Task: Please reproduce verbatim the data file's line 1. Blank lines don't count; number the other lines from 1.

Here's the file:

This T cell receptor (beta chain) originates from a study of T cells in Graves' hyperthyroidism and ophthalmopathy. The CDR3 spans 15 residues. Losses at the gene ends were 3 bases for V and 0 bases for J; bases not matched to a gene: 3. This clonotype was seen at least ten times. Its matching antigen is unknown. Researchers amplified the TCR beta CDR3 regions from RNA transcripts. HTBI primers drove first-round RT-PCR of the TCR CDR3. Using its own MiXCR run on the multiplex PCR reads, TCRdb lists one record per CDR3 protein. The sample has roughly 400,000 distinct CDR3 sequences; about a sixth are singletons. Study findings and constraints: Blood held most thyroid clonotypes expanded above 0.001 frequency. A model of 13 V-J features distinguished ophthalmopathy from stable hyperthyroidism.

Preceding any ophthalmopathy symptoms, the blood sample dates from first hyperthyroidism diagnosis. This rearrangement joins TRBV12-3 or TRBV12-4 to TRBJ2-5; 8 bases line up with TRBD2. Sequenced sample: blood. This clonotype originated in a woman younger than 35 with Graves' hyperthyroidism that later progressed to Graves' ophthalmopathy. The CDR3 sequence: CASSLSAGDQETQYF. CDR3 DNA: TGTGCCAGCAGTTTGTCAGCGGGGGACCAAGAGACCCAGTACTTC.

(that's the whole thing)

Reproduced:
This T cell receptor (beta chain) originates from a study of T cells in Graves' hyperthyroidism and ophthalmopathy. The CDR3 spans 15 residues. Losses at the gene ends were 3 bases for V and 0 bases for J; bases not matched to a gene: 3. This clonotype was seen at least ten times. Its matching antigen is unknown. Researchers amplified the TCR beta CDR3 regions from RNA transcripts. HTBI primers drove first-round RT-PCR of the TCR CDR3. Using its own MiXCR run on the multiplex PCR reads, TCRdb lists one record per CDR3 protein. The sample has roughly 400,000 distinct CDR3 sequences; about a sixth are singletons. Study findings and constraints: Blood held most thyroid clonotypes expanded above 0.001 frequency. A model of 13 V-J features distinguished ophthalmopathy from stable hyperthyroidism.